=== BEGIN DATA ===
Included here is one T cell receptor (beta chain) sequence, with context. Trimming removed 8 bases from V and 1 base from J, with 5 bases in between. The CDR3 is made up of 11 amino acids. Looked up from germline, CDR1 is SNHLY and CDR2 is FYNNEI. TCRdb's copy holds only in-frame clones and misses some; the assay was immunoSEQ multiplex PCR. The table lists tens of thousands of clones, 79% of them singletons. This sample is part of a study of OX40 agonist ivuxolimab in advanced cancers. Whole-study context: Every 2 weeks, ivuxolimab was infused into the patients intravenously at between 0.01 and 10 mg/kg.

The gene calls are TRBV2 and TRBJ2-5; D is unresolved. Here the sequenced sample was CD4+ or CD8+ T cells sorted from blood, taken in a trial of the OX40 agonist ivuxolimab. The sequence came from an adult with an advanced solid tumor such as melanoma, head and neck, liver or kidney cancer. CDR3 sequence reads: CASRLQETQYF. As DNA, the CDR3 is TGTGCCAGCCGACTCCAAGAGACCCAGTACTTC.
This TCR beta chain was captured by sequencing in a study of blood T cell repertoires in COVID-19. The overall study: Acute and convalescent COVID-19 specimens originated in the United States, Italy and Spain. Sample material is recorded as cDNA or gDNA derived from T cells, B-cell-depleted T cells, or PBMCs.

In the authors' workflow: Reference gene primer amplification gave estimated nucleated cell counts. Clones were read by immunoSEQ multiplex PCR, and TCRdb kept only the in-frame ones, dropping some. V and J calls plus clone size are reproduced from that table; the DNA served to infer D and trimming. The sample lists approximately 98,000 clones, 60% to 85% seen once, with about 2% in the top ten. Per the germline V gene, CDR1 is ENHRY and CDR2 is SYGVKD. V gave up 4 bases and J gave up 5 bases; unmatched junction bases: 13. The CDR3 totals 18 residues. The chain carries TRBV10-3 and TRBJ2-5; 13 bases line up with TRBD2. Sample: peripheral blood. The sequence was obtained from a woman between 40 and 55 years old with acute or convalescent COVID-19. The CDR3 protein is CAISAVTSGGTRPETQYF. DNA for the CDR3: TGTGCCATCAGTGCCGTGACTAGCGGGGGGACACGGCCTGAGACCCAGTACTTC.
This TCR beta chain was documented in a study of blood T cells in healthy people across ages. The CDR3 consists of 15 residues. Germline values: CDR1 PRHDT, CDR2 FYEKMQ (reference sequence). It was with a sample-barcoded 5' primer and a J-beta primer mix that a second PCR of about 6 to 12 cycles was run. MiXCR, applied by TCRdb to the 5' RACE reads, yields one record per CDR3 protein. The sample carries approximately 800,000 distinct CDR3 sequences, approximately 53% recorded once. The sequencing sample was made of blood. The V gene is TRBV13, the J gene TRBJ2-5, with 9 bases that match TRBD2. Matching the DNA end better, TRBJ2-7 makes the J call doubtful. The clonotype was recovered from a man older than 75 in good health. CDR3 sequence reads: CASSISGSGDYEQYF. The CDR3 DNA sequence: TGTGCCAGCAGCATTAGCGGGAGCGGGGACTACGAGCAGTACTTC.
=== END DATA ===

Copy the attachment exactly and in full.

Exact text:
Included here is one T cell receptor (beta chain) sequence, with context. Trimming removed 8 bases from V and 1 base from J, with 5 bases in between. The CDR3 is made up of 11 amino acids. Looked up from germline, CDR1 is SNHLY and CDR2 is FYNNEI. TCRdb's copy holds only in-frame clones and misses some; the assay was immunoSEQ multiplex PCR. The table lists tens of thousands of clones, 79% of them singletons. This sample is part of a study of OX40 agonist ivuxolimab in advanced cancers. Whole-study context: Every 2 weeks, ivuxolimab was infused into the patients intravenously at between 0.01 and 10 mg/kg.

The gene calls are TRBV2 and TRBJ2-5; D is unresolved. Here the sequenced sample was CD4+ or CD8+ T cells sorted from blood, taken in a trial of the OX40 agonist ivuxolimab. The sequence came from an adult with an advanced solid tumor such as melanoma, head and neck, liver or kidney cancer. CDR3 sequence reads: CASRLQETQYF. As DNA, the CDR3 is TGTGCCAGCCGACTCCAAGAGACCCAGTACTTC.
This TCR beta chain was captured by sequencing in a study of blood T cell repertoires in COVID-19. The overall study: Acute and convalescent COVID-19 specimens originated in the United States, Italy and Spain. Sample material is recorded as cDNA or gDNA derived from T cells, B-cell-depleted T cells, or PBMCs.

In the authors' workflow: Reference gene primer amplification gave estimated nucleated cell counts. Clones were read by immunoSEQ multiplex PCR, and TCRdb kept only the in-frame ones, dropping some. V and J calls plus clone size are reproduced from that table; the DNA served to infer D and trimming. The sample lists approximately 98,000 clones, 60% to 85% seen once, with about 2% in the top ten. Per the germline V gene, CDR1 is ENHRY and CDR2 is SYGVKD. V gave up 4 bases and J gave up 5 bases; unmatched junction bases: 13. The CDR3 totals 18 residues. The chain carries TRBV10-3 and TRBJ2-5; 13 bases line up with TRBD2. Sample: peripheral blood. The sequence was obtained from a woman between 40 and 55 years old with acute or convalescent COVID-19. The CDR3 protein is CAISAVTSGGTRPETQYF. DNA for the CDR3: TGTGCCATCAGTGCCGTGACTAGCGGGGGGACACGGCCTGAGACCCAGTACTTC.
This TCR beta chain was documented in a study of blood T cells in healthy people across ages. The CDR3 consists of 15 residues. Germline values: CDR1 PRHDT, CDR2 FYEKMQ (reference sequence). It was with a sample-barcoded 5' primer and a J-beta primer mix that a second PCR of about 6 to 12 cycles was run. MiXCR, applied by TCRdb to the 5' RACE reads, yields one record per CDR3 protein. The sample carries approximately 800,000 distinct CDR3 sequences, approximately 53% recorded once. The sequencing sample was made of blood. The V gene is TRBV13, the J gene TRBJ2-5, with 9 bases that match TRBD2. Matching the DNA end better, TRBJ2-7 makes the J call doubtful. The clonotype was recovered from a man older than 75 in good health. CDR3 sequence reads: CASSISGSGDYEQYF. The CDR3 DNA sequence: TGTGCCAGCAGCATTAGCGGGAGCGGGGACTACGAGCAGTACTTC.